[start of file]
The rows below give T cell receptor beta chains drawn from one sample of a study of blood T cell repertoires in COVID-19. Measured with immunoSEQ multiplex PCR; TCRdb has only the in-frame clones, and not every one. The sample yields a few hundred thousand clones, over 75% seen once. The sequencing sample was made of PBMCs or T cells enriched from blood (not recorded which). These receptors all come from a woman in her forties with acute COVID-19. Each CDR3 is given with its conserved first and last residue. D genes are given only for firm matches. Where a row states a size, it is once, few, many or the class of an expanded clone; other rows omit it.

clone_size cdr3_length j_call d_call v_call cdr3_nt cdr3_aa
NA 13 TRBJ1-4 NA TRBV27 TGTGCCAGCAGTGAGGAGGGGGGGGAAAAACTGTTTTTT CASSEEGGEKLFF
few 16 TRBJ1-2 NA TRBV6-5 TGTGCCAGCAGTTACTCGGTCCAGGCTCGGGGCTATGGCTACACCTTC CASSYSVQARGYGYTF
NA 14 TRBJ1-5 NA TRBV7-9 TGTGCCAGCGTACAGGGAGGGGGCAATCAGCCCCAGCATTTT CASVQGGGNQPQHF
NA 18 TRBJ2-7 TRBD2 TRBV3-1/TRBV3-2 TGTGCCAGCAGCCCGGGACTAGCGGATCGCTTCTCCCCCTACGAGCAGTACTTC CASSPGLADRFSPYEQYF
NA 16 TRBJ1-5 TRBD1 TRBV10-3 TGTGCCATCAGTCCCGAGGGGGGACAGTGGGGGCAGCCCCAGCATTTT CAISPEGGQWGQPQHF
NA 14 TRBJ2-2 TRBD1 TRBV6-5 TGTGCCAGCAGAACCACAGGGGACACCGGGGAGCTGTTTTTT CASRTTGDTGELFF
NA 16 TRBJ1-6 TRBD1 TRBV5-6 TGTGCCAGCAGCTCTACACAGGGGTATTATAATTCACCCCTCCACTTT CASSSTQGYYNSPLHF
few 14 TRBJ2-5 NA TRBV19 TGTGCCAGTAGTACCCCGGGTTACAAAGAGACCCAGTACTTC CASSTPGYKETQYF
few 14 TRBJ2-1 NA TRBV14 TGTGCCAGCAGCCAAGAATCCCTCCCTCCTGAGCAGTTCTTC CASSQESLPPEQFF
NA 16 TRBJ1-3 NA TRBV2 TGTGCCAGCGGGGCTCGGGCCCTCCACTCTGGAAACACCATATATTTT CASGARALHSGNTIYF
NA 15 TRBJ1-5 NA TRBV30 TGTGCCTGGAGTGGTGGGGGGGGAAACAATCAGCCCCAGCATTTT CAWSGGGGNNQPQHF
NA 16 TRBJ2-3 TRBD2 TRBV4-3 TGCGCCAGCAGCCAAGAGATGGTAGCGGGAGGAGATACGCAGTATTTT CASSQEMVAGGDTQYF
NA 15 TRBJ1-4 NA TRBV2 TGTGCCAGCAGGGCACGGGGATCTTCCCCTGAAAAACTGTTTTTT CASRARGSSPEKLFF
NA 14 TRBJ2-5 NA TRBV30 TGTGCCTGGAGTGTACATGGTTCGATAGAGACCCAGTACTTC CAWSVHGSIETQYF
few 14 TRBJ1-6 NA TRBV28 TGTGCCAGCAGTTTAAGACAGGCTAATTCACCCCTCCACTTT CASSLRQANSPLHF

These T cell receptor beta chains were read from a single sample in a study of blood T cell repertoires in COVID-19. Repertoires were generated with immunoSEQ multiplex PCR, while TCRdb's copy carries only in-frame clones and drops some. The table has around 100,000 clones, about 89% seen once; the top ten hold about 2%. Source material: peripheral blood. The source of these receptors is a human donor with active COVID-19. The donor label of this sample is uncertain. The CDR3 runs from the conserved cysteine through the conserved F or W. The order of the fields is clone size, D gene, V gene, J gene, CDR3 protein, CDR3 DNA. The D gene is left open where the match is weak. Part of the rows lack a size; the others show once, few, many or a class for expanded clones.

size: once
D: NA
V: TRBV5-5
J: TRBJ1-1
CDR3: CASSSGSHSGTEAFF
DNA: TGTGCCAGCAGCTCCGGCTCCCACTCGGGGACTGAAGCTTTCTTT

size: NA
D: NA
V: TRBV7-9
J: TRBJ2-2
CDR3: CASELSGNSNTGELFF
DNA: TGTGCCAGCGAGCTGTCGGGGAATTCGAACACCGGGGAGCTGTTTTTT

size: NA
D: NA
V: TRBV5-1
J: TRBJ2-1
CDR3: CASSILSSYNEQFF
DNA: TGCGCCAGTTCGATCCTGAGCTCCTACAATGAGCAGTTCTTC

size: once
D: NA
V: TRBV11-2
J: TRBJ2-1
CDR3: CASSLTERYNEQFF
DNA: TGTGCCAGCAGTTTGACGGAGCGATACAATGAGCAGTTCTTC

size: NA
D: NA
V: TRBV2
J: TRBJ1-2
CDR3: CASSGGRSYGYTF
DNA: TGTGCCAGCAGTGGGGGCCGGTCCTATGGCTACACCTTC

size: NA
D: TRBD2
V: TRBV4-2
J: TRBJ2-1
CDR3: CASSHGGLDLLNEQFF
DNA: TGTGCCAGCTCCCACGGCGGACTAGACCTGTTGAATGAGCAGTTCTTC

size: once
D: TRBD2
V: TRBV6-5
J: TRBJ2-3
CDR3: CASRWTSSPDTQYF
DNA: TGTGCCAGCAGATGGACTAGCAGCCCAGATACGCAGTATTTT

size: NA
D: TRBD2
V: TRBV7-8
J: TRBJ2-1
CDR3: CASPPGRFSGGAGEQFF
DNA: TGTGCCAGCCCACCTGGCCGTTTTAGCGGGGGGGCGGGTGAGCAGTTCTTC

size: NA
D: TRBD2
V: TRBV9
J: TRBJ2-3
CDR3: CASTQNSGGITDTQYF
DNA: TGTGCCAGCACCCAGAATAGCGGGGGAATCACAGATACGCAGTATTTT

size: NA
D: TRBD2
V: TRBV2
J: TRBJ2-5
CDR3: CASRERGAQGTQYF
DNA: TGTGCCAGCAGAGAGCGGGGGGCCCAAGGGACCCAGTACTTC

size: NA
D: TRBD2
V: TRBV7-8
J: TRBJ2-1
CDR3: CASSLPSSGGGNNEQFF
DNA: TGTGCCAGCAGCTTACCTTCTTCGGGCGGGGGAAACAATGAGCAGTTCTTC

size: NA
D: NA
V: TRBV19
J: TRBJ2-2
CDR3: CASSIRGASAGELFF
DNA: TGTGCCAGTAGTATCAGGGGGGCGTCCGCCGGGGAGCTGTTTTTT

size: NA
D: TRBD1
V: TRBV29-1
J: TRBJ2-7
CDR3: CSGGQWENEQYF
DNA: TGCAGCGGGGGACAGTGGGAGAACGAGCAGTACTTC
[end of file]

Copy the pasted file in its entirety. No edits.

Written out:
The rows below give T cell receptor beta chains drawn from one sample of a study of blood T cell repertoires in COVID-19. Measured with immunoSEQ multiplex PCR; TCRdb has only the in-frame clones, and not every one. The sample yields a few hundred thousand clones, over 75% seen once. The sequencing sample was made of PBMCs or T cells enriched from blood (not recorded which). These receptors all come from a woman in her forties with acute COVID-19. Each CDR3 is given with its conserved first and last residue. D genes are given only for firm matches. Where a row states a size, it is once, few, many or the class of an expanded clone; other rows omit it.

clone_size cdr3_length j_call d_call v_call cdr3_nt cdr3_aa
NA 13 TRBJ1-4 NA TRBV27 TGTGCCAGCAGTGAGGAGGGGGGGGAAAAACTGTTTTTT CASSEEGGEKLFF
few 16 TRBJ1-2 NA TRBV6-5 TGTGCCAGCAGTTACTCGGTCCAGGCTCGGGGCTATGGCTACACCTTC CASSYSVQARGYGYTF
NA 14 TRBJ1-5 NA TRBV7-9 TGTGCCAGCGTACAGGGAGGGGGCAATCAGCCCCAGCATTTT CASVQGGGNQPQHF
NA 18 TRBJ2-7 TRBD2 TRBV3-1/TRBV3-2 TGTGCCAGCAGCCCGGGACTAGCGGATCGCTTCTCCCCCTACGAGCAGTACTTC CASSPGLADRFSPYEQYF
NA 16 TRBJ1-5 TRBD1 TRBV10-3 TGTGCCATCAGTCCCGAGGGGGGACAGTGGGGGCAGCCCCAGCATTTT CAISPEGGQWGQPQHF
NA 14 TRBJ2-2 TRBD1 TRBV6-5 TGTGCCAGCAGAACCACAGGGGACACCGGGGAGCTGTTTTTT CASRTTGDTGELFF
NA 16 TRBJ1-6 TRBD1 TRBV5-6 TGTGCCAGCAGCTCTACACAGGGGTATTATAATTCACCCCTCCACTTT CASSSTQGYYNSPLHF
few 14 TRBJ2-5 NA TRBV19 TGTGCCAGTAGTACCCCGGGTTACAAAGAGACCCAGTACTTC CASSTPGYKETQYF
few 14 TRBJ2-1 NA TRBV14 TGTGCCAGCAGCCAAGAATCCCTCCCTCCTGAGCAGTTCTTC CASSQESLPPEQFF
NA 16 TRBJ1-3 NA TRBV2 TGTGCCAGCGGGGCTCGGGCCCTCCACTCTGGAAACACCATATATTTT CASGARALHSGNTIYF
NA 15 TRBJ1-5 NA TRBV30 TGTGCCTGGAGTGGTGGGGGGGGAAACAATCAGCCCCAGCATTTT CAWSGGGGNNQPQHF
NA 16 TRBJ2-3 TRBD2 TRBV4-3 TGCGCCAGCAGCCAAGAGATGGTAGCGGGAGGAGATACGCAGTATTTT CASSQEMVAGGDTQYF
NA 15 TRBJ1-4 NA TRBV2 TGTGCCAGCAGGGCACGGGGATCTTCCCCTGAAAAACTGTTTTTT CASRARGSSPEKLFF
NA 14 TRBJ2-5 NA TRBV30 TGTGCCTGGAGTGTACATGGTTCGATAGAGACCCAGTACTTC CAWSVHGSIETQYF
few 14 TRBJ1-6 NA TRBV28 TGTGCCAGCAGTTTAAGACAGGCTAATTCACCCCTCCACTTT CASSLRQANSPLHF

These T cell receptor beta chains were read from a single sample in a study of blood T cell repertoires in COVID-19. Repertoires were generated with immunoSEQ multiplex PCR, while TCRdb's copy carries only in-frame clones and drops some. The table has around 100,000 clones, about 89% seen once; the top ten hold about 2%. Source material: peripheral blood. The source of these receptors is a human donor with active COVID-19. The donor label of this sample is uncertain. The CDR3 runs from the conserved cysteine through the conserved F or W. The order of the fields is clone size, D gene, V gene, J gene, CDR3 protein, CDR3 DNA. The D gene is left open where the match is weak. Part of the rows lack a size; the others show once, few, many or a class for expanded clones.

size: once
D: NA
V: TRBV5-5
J: TRBJ1-1
CDR3: CASSSGSHSGTEAFF
DNA: TGTGCCAGCAGCTCCGGCTCCCACTCGGGGACTGAAGCTTTCTTT

size: NA
D: NA
V: TRBV7-9
J: TRBJ2-2
CDR3: CASELSGNSNTGELFF
DNA: TGTGCCAGCGAGCTGTCGGGGAATTCGAACACCGGGGAGCTGTTTTTT

size: NA
D: NA
V: TRBV5-1
J: TRBJ2-1
CDR3: CASSILSSYNEQFF
DNA: TGCGCCAGTTCGATCCTGAGCTCCTACAATGAGCAGTTCTTC

size: once
D: NA
V: TRBV11-2
J: TRBJ2-1
CDR3: CASSLTERYNEQFF
DNA: TGTGCCAGCAGTTTGACGGAGCGATACAATGAGCAGTTCTTC

size: NA
D: NA
V: TRBV2
J: TRBJ1-2
CDR3: CASSGGRSYGYTF
DNA: TGTGCCAGCAGTGGGGGCCGGTCCTATGGCTACACCTTC

size: NA
D: TRBD2
V: TRBV4-2
J: TRBJ2-1
CDR3: CASSHGGLDLLNEQFF
DNA: TGTGCCAGCTCCCACGGCGGACTAGACCTGTTGAATGAGCAGTTCTTC

size: once
D: TRBD2
V: TRBV6-5
J: TRBJ2-3
CDR3: CASRWTSSPDTQYF
DNA: TGTGCCAGCAGATGGACTAGCAGCCCAGATACGCAGTATTTT

size: NA
D: TRBD2
V: TRBV7-8
J: TRBJ2-1
CDR3: CASPPGRFSGGAGEQFF
DNA: TGTGCCAGCCCACCTGGCCGTTTTAGCGGGGGGGCGGGTGAGCAGTTCTTC

size: NA
D: TRBD2
V: TRBV9
J: TRBJ2-3
CDR3: CASTQNSGGITDTQYF
DNA: TGTGCCAGCACCCAGAATAGCGGGGGAATCACAGATACGCAGTATTTT

size: NA
D: TRBD2
V: TRBV2
J: TRBJ2-5
CDR3: CASRERGAQGTQYF
DNA: TGTGCCAGCAGAGAGCGGGGGGCCCAAGGGACCCAGTACTTC

size: NA
D: TRBD2
V: TRBV7-8
J: TRBJ2-1
CDR3: CASSLPSSGGGNNEQFF
DNA: TGTGCCAGCAGCTTACCTTCTTCGGGCGGGGGAAACAATGAGCAGTTCTTC

size: NA
D: NA
V: TRBV19
J: TRBJ2-2
CDR3: CASSIRGASAGELFF
DNA: TGTGCCAGTAGTATCAGGGGGGCGTCCGCCGGGGAGCTGTTTTTT

size: NA
D: TRBD1
V: TRBV29-1
J: TRBJ2-7
CDR3: CSGGQWENEQYF
DNA: TGCAGCGGGGGACAGTGGGAGAACGAGCAGTACTTC